What do radiation oncologists do?
Radiation Oncologists use ionizing radiation for the treatment of cancer as well as a few benign medical conditions. The field focuses on prescribing and planning the appropriate treatment, ensuring that the treatment is properly administered each day, managing any complications of treatment, working with medical and surgical oncology colleagues in an interdisciplinary setting, and following the patient after treatment to manage late side effects and monitor the status of disease.
Who do I work with?
Radiation oncology is by its nature a very team-based and multidisciplined specialty. Radiation oncologists work with a team that also includes physicists, dosimetrists, radiation therapists, and nurses. In most academic centers, they also work as part of a multidisciplinary team that includes medical oncologists, surgical oncologists, radiologists, and pathologists. About 50% of patients are treated with curative intent, while the remainder of cases are treated palliatively, (e.g., for pain relief from bone metastases). A small percentage of patients are treated for non-cancerous conditions such as trigeminal neuralgia or keloids.
What are some other things I should know about the day to day?
The specialty is highly academic with a focus on physics, radiobiology, molecular biology, and evidence-based clinical medicine. Imaging and computer treatment planning are also major components. Radiation oncologists divide their time between seeing patients (inpatients and outpatients), participating in tumor boards and multidisciplinary clinics, going over films with radiologiest, performing procedures (such as radioactive implants), and creating/evaluating treatment plans. Physical examinations are also very important in this field (namely the neuro exam, GU/Gyn exams, and lymph node assessments). In the academic setting, radiation oncologists often dedicate a significant portion of their time to research (clinical or basic science).
What about after residency?
Residency graduates may go on to work in academics, satellite facilities associated with academic centers, community hospital-based practices, and private groups.>
What’s the training like?
Residency is four years (PGY-2 to PGY-5). The PGY1 year can be done as a preliminary year or a transitional year. Most programs do not offer a PGY-1 year, so the applicant needs to apply for and interview at PGY-1 programs separately. However there are some programs that require you to fulfill your PGY-1 year at their hospital (Penn, Emory, Cleveland Clinic). It is important to note that you can have a separate preliminary/transitional program rank list for each Rad Onc program that you rank.
Programs are generally structured so that you have responsibility for patient care and treatment planning from the very beginning of your training. As you progress through the residency, you are expected to function more independently from attending supervision. Most programs have 2 or 3 month rotation blocks where you work with either one or two attendings the entire block. Attendings generally see only a couple of disease sites at most (unless in the community/satellite setting) so you become very competent in those disease sites after your rotations. Additionally, some programs have satellite/community practice rotations in addition to their main academic site so that residents can gain a better appreciation of practicing in different types of environments.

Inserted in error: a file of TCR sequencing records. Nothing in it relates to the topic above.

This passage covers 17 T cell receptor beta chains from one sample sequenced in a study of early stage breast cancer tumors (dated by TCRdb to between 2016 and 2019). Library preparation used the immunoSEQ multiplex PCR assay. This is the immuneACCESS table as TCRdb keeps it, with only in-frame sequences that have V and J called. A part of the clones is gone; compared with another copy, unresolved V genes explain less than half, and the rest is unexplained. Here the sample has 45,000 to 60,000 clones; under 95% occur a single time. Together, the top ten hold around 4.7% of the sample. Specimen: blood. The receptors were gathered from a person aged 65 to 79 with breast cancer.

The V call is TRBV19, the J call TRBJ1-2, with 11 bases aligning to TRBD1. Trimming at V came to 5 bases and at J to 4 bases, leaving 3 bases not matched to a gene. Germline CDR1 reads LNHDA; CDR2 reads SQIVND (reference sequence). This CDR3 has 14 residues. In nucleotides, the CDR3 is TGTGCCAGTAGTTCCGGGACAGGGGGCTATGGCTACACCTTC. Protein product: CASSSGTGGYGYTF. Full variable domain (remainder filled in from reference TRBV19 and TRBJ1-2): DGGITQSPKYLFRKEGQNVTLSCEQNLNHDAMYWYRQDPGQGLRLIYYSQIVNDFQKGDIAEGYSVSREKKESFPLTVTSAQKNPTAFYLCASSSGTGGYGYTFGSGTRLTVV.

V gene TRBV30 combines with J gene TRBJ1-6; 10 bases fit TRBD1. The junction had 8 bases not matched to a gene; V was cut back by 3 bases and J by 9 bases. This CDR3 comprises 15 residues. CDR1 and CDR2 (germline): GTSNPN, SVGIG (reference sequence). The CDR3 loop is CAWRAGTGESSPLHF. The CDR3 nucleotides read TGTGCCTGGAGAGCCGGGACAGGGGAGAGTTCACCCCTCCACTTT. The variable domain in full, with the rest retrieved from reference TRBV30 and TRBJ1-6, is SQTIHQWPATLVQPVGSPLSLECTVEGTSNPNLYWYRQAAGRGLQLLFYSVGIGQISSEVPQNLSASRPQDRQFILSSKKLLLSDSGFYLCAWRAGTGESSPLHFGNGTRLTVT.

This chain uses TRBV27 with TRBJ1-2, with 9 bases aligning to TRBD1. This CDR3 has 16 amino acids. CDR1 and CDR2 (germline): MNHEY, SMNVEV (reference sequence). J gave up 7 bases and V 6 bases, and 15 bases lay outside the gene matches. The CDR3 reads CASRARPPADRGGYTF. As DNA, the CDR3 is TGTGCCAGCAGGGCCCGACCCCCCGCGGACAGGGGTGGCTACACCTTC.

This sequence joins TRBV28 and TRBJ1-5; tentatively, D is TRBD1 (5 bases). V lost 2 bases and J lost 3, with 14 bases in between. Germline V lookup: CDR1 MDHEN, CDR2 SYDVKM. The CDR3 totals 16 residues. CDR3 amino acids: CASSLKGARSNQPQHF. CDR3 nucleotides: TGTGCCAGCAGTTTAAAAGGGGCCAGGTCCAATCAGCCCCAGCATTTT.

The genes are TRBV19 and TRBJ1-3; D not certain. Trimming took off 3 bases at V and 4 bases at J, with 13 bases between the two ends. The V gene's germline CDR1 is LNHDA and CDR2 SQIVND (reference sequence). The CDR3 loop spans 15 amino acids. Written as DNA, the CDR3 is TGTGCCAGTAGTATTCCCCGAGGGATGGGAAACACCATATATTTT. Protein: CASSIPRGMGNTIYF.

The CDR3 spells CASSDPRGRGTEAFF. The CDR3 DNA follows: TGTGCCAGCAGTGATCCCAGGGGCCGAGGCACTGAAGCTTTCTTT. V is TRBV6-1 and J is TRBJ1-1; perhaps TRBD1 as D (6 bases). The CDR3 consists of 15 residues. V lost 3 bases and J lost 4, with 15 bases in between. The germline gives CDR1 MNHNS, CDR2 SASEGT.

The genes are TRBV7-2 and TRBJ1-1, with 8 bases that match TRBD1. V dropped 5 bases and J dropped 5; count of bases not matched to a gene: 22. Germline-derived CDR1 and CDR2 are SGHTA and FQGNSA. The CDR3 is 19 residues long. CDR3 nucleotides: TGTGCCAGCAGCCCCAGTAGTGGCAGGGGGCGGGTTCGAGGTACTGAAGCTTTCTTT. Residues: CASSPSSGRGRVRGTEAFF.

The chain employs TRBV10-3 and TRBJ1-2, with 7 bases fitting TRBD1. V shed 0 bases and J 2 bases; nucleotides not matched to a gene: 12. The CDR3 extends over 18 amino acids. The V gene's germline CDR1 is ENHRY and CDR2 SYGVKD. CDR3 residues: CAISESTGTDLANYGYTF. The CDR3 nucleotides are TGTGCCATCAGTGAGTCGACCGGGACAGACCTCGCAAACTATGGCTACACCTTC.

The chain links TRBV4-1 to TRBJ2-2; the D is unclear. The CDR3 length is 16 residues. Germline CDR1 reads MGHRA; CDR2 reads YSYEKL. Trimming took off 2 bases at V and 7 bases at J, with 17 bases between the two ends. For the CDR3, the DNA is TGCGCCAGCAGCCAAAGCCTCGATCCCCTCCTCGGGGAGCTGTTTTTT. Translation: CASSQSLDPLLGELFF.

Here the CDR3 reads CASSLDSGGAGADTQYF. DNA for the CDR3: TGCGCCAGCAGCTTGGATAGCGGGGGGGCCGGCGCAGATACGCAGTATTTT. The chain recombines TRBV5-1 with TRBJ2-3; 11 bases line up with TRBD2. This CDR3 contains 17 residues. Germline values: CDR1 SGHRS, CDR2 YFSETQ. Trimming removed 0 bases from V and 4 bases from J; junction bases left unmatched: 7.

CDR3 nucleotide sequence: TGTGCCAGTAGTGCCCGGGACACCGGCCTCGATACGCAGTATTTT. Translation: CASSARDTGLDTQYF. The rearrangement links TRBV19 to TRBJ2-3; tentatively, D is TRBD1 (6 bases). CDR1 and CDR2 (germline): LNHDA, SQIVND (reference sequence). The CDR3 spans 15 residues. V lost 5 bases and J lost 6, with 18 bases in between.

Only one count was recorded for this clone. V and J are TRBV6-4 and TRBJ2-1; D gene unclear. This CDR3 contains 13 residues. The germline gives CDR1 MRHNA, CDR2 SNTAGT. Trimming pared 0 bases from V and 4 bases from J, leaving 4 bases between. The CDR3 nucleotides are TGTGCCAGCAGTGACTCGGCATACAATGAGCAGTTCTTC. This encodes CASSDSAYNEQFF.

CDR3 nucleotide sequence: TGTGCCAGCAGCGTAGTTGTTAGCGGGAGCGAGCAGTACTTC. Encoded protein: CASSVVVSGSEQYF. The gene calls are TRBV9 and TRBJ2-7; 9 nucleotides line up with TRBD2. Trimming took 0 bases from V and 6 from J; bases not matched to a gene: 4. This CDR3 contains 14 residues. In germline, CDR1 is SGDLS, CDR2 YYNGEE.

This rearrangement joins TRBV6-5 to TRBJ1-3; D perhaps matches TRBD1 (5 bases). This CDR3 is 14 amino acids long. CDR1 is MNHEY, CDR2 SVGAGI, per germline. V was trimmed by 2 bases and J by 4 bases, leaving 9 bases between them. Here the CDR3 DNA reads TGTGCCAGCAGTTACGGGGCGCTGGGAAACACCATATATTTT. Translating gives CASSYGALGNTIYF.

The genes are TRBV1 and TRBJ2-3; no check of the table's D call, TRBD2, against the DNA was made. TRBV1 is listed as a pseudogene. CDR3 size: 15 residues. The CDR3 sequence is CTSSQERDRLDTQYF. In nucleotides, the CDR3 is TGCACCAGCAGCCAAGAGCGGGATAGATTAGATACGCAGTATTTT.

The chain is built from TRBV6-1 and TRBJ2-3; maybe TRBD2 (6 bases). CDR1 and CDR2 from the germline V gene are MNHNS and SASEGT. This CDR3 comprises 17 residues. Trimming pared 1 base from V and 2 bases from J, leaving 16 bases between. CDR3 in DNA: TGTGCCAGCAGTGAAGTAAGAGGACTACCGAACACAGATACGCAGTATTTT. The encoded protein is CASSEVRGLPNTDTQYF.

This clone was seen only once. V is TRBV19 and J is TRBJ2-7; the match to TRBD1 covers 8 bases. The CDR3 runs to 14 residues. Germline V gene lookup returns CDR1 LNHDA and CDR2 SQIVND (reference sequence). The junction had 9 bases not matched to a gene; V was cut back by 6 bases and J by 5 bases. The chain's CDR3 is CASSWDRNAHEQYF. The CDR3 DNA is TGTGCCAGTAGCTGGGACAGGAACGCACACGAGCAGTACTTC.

Graduating from residency is dependent upon your completing a certain number of cases for each required site. A number of programs do not have a sufficient caseload in certain areas, usually Pediatrics or Gynecology, for you to complete your cases and you will have to go elsewhere for 4-6 weeks to fulfill these requirements. Most programs where this happens have formal arrangements with a large center, e.g., all Maryland residents go to St. Jude’s for their Pediatric elective.
Do I get time for Research?
Most programs require 3-12 months of research (clinical or laboratory). Some require the resident to publish an abstract or manuscript before graduating. Required or not, the emphasis on research that’s seen in the resident selection process continues throughout residency at most programs. There are a few smaller programs where this may not be as strongly emphasized.Some programs also offer the Holman Pathway which works out to be 27 months of clinical work and 21 months of dedicated research time during your four years of radiation oncology residency. Traditionally, participants in this program have done laboratory research and have extensive basic science experience (ie. PhD) but programs decide this on a case-by-case basis.
How do I learn the physics?
Most residency programs offer formal (i.e., a few hours of lecture per week) protected lectures in physics and radiobiology in addition to hands-on clinical didactics. You are tested in radiobiology and physics on the board exams, so expect to devote some hours each week to learning these subjects.Some programs also have built in physics/dosimetry months into the clinical curriculum where you shadow physicists and dosimetrists and help work on treatment planning.
What is call like?
There is no in-house night call for radiation oncology residents. However, most if not all programs have the residents take beeper call from home, usually for one week at a time. During call you would be expected to address patient problems at night and on weekends as well as consults for radiation oncology emergencies such as spinal cord compression that may require immediate treatment.Most questions can be addressed without coming into the hospital. Also, depending on the situation, it is not imperative that you see the consult immediately.
Other work outside the hospital: Most residents devote a few hours each night to reading, since in addition to physics and biology, residents are also expected to be familiar with important clinical studies for each cancer site and stage. This requires a lot of review and repetition of textbooks and journal articles.